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January 27, 1945


JAMA. 1945;127(4):244. doi:10.1001/jama.1945.02860040054019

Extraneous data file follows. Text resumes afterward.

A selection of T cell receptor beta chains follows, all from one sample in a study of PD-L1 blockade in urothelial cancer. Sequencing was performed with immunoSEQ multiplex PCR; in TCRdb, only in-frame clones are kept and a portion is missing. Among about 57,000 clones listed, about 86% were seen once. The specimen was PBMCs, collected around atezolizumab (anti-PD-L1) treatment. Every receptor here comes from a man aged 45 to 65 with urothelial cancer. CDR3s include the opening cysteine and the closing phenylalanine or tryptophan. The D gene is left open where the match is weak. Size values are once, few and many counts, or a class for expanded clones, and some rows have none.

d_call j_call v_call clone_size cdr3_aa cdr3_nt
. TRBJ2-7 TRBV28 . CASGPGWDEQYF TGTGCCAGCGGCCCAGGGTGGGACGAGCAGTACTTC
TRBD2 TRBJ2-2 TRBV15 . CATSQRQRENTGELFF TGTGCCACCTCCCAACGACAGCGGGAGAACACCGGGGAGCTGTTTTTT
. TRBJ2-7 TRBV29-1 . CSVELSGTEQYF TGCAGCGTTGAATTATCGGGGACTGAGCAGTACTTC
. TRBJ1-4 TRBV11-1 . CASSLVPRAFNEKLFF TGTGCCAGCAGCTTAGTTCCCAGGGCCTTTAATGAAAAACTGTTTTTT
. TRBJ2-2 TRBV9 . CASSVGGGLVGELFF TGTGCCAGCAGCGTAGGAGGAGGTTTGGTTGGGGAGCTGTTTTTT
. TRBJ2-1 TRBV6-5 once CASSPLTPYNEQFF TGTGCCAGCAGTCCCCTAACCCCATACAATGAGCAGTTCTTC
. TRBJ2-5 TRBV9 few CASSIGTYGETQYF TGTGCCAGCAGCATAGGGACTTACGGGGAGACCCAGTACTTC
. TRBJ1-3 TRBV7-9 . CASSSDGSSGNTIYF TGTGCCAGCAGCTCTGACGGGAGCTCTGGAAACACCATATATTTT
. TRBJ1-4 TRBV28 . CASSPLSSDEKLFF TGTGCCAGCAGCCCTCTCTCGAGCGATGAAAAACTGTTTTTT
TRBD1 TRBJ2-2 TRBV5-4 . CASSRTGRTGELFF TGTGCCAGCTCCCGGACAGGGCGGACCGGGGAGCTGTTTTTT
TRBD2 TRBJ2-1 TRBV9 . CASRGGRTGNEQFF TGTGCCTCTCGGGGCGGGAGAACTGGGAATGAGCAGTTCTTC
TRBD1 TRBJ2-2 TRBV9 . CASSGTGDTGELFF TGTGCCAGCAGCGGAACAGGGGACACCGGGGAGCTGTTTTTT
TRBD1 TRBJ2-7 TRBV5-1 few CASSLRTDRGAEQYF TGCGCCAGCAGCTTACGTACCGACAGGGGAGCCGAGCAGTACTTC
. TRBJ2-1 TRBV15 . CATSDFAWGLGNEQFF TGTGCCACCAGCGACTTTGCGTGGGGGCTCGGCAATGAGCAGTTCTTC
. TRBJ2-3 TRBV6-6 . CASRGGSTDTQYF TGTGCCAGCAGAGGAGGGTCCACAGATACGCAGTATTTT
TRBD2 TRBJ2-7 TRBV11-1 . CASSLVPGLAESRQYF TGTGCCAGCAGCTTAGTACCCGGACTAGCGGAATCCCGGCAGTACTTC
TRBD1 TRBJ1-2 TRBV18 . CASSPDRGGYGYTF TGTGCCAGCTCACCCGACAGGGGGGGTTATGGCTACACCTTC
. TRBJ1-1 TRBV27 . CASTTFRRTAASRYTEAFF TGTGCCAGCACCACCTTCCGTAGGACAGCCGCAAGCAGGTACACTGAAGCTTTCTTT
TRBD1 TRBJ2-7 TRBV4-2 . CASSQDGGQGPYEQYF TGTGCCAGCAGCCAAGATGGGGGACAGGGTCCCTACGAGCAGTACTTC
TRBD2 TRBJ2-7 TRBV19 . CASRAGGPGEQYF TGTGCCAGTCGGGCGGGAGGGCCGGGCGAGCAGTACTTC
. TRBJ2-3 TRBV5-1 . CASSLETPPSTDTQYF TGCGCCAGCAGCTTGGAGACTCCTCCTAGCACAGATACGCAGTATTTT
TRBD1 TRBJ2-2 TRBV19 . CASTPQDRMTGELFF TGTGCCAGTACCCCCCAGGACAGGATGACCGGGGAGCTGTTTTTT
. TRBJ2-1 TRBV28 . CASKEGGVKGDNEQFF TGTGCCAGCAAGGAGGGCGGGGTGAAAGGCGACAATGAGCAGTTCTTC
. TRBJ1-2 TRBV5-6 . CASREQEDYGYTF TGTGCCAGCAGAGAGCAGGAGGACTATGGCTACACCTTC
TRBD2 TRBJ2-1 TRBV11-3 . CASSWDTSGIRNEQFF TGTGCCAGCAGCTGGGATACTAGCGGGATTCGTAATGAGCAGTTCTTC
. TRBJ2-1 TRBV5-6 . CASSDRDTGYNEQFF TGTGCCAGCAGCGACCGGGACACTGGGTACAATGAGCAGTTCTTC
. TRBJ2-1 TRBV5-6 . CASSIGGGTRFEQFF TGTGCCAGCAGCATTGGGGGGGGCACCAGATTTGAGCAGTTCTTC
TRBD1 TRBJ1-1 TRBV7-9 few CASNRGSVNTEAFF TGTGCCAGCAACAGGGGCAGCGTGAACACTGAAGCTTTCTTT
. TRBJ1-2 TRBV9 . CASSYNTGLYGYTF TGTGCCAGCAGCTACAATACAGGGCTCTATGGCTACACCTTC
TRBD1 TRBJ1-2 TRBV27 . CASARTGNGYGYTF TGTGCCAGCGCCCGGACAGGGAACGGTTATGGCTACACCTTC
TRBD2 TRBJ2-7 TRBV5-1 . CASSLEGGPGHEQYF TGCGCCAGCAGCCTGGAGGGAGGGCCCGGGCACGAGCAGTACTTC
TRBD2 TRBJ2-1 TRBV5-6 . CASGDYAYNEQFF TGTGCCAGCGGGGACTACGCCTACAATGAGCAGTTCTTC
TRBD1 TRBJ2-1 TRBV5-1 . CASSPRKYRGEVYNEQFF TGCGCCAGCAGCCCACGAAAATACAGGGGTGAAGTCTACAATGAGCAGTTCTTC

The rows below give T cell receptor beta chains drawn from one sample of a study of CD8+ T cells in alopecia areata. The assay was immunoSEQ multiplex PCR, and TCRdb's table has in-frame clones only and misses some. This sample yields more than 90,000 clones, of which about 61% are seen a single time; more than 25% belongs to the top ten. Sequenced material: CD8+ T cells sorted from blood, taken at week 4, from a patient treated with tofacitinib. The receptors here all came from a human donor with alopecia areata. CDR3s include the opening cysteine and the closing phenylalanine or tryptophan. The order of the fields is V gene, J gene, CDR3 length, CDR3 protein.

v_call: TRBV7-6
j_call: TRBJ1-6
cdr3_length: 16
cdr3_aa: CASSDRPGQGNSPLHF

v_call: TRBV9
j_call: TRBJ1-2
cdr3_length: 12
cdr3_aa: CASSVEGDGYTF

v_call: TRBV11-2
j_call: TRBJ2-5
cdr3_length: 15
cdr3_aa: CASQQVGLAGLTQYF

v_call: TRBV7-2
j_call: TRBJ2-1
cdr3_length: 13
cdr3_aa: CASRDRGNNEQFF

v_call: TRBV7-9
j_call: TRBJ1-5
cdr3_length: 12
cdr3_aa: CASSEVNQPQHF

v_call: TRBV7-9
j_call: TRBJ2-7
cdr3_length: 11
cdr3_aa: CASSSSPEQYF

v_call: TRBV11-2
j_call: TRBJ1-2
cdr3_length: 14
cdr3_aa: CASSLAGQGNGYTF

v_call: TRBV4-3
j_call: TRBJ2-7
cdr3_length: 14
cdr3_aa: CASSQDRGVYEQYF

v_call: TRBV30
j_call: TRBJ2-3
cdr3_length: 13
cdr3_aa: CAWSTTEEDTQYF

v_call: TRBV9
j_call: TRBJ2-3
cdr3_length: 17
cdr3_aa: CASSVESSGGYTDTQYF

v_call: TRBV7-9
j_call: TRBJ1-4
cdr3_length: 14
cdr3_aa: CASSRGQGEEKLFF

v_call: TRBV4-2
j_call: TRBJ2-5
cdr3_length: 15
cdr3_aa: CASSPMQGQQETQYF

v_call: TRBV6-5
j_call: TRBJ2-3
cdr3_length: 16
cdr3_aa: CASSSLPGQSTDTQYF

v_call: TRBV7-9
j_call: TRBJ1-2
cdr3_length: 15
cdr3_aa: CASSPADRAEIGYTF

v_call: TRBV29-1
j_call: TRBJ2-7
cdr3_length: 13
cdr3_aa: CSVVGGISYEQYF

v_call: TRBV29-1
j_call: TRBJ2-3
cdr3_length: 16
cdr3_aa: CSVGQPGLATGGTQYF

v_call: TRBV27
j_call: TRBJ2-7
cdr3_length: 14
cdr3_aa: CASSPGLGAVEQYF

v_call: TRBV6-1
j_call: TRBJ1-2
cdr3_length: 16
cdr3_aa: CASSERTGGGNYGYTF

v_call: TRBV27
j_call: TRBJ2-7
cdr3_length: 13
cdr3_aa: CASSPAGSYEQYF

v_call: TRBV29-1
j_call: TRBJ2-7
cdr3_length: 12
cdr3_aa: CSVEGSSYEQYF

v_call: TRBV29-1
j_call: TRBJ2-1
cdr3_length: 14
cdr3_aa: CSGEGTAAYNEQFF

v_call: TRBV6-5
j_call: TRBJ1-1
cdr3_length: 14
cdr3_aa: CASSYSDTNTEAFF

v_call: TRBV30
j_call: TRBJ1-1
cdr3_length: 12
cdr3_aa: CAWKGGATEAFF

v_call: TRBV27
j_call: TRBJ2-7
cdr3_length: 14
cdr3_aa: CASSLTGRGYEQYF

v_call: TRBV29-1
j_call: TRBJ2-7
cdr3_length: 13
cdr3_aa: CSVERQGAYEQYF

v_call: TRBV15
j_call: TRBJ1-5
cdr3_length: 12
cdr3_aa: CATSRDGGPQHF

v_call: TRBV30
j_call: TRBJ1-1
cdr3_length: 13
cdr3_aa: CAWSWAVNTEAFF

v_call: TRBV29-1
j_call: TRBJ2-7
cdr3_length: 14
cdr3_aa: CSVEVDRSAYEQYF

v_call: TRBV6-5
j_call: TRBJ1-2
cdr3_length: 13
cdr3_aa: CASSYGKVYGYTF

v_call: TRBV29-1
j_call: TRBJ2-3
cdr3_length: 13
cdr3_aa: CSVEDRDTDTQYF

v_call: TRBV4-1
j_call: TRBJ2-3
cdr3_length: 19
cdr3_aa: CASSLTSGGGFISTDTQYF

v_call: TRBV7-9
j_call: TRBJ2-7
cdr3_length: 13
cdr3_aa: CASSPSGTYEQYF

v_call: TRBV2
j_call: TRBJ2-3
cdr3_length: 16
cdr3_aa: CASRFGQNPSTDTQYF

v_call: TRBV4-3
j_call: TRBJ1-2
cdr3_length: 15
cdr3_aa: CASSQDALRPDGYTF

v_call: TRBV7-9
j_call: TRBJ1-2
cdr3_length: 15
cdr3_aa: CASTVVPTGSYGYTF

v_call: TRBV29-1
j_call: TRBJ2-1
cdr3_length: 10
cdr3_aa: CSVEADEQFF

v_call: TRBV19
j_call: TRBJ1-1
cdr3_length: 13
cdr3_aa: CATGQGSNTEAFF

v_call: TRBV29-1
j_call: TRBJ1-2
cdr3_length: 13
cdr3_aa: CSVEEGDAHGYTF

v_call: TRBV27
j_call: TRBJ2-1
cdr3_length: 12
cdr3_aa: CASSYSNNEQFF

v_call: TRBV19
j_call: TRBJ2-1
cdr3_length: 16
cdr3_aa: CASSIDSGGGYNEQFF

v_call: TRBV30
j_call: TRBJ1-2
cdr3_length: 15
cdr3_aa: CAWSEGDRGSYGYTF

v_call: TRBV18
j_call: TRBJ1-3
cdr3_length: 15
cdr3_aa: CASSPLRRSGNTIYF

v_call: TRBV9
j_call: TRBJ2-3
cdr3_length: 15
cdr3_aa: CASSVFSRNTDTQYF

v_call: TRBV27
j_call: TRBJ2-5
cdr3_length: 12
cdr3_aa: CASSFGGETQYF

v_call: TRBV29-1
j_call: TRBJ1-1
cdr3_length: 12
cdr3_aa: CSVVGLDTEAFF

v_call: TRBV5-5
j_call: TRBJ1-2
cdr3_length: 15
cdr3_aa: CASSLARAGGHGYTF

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To the Editor:—  Introduction of new chemical agents for clinical use involves a serious responsibility and requires the utmost care in skilful execution and interpretation of laboratory findings and sound judgment in evaluation of clinical results, as emphasized years ago (The Journal, Nov. 23, 1929, p. 1632). Both laboratory and clinical studies must conform to the best accepted standards for the specific types of experiments involved. The desirability of setting up a universally standard scheme of appraisal, such as that authorized "as a pattern" by the Council on Pharmacy and Chemistry in The Journal, Dec. 9, 1944, page 958, may nevertheless be questioned. Aside from differences of opinion regarding the most valid technics for particular phases of a standardized appraisal, it is doubted that standardization of the experimental background for new drugs should be as detailed as that recommended.Ultimately the value of any chemical agent in treatment depends on

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